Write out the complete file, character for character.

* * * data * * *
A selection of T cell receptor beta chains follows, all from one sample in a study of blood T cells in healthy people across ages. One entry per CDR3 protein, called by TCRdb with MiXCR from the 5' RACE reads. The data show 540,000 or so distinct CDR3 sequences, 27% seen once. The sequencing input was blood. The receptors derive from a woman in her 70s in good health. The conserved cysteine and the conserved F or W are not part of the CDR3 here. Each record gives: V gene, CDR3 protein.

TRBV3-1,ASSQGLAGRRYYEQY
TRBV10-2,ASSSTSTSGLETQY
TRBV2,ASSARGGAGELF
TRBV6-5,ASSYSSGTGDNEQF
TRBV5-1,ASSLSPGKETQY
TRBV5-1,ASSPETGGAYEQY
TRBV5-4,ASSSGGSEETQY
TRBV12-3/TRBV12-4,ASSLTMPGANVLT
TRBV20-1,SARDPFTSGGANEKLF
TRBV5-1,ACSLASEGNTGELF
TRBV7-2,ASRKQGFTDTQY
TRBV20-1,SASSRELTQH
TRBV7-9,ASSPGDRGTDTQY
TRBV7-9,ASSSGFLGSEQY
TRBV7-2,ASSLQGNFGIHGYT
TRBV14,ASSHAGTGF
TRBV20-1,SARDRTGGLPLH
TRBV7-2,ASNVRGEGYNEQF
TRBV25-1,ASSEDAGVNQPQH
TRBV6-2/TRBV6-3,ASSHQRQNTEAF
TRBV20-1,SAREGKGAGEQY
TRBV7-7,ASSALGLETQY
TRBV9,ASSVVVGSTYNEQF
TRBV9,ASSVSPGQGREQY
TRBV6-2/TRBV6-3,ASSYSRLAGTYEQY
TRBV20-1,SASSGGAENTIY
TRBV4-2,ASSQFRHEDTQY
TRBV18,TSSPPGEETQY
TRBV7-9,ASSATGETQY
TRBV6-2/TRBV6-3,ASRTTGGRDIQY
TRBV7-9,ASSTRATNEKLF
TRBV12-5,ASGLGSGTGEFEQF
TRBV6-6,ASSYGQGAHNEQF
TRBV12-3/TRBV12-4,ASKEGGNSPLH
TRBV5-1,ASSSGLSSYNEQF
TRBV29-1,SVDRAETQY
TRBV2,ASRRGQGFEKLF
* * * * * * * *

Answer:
A selection of T cell receptor beta chains follows, all from one sample in a study of blood T cells in healthy people across ages. One entry per CDR3 protein, called by TCRdb with MiXCR from the 5' RACE reads. The data show 540,000 or so distinct CDR3 sequences, 27% seen once. The sequencing input was blood. The receptors derive from a woman in her 70s in good health. The conserved cysteine and the conserved F or W are not part of the CDR3 here. Each record gives: V gene, CDR3 protein.

TRBV3-1,ASSQGLAGRRYYEQY
TRBV10-2,ASSSTSTSGLETQY
TRBV2,ASSARGGAGELF
TRBV6-5,ASSYSSGTGDNEQF
TRBV5-1,ASSLSPGKETQY
TRBV5-1,ASSPETGGAYEQY
TRBV5-4,ASSSGGSEETQY
TRBV12-3/TRBV12-4,ASSLTMPGANVLT
TRBV20-1,SARDPFTSGGANEKLF
TRBV5-1,ACSLASEGNTGELF
TRBV7-2,ASRKQGFTDTQY
TRBV20-1,SASSRELTQH
TRBV7-9,ASSPGDRGTDTQY
TRBV7-9,ASSSGFLGSEQY
TRBV7-2,ASSLQGNFGIHGYT
TRBV14,ASSHAGTGF
TRBV20-1,SARDRTGGLPLH
TRBV7-2,ASNVRGEGYNEQF
TRBV25-1,ASSEDAGVNQPQH
TRBV6-2/TRBV6-3,ASSHQRQNTEAF
TRBV20-1,SAREGKGAGEQY
TRBV7-7,ASSALGLETQY
TRBV9,ASSVVVGSTYNEQF
TRBV9,ASSVSPGQGREQY
TRBV6-2/TRBV6-3,ASSYSRLAGTYEQY
TRBV20-1,SASSGGAENTIY
TRBV4-2,ASSQFRHEDTQY
TRBV18,TSSPPGEETQY
TRBV7-9,ASSATGETQY
TRBV6-2/TRBV6-3,ASRTTGGRDIQY
TRBV7-9,ASSTRATNEKLF
TRBV12-5,ASGLGSGTGEFEQF
TRBV6-6,ASSYGQGAHNEQF
TRBV12-3/TRBV12-4,ASKEGGNSPLH
TRBV5-1,ASSSGLSSYNEQF
TRBV29-1,SVDRAETQY
TRBV2,ASRRGQGFEKLF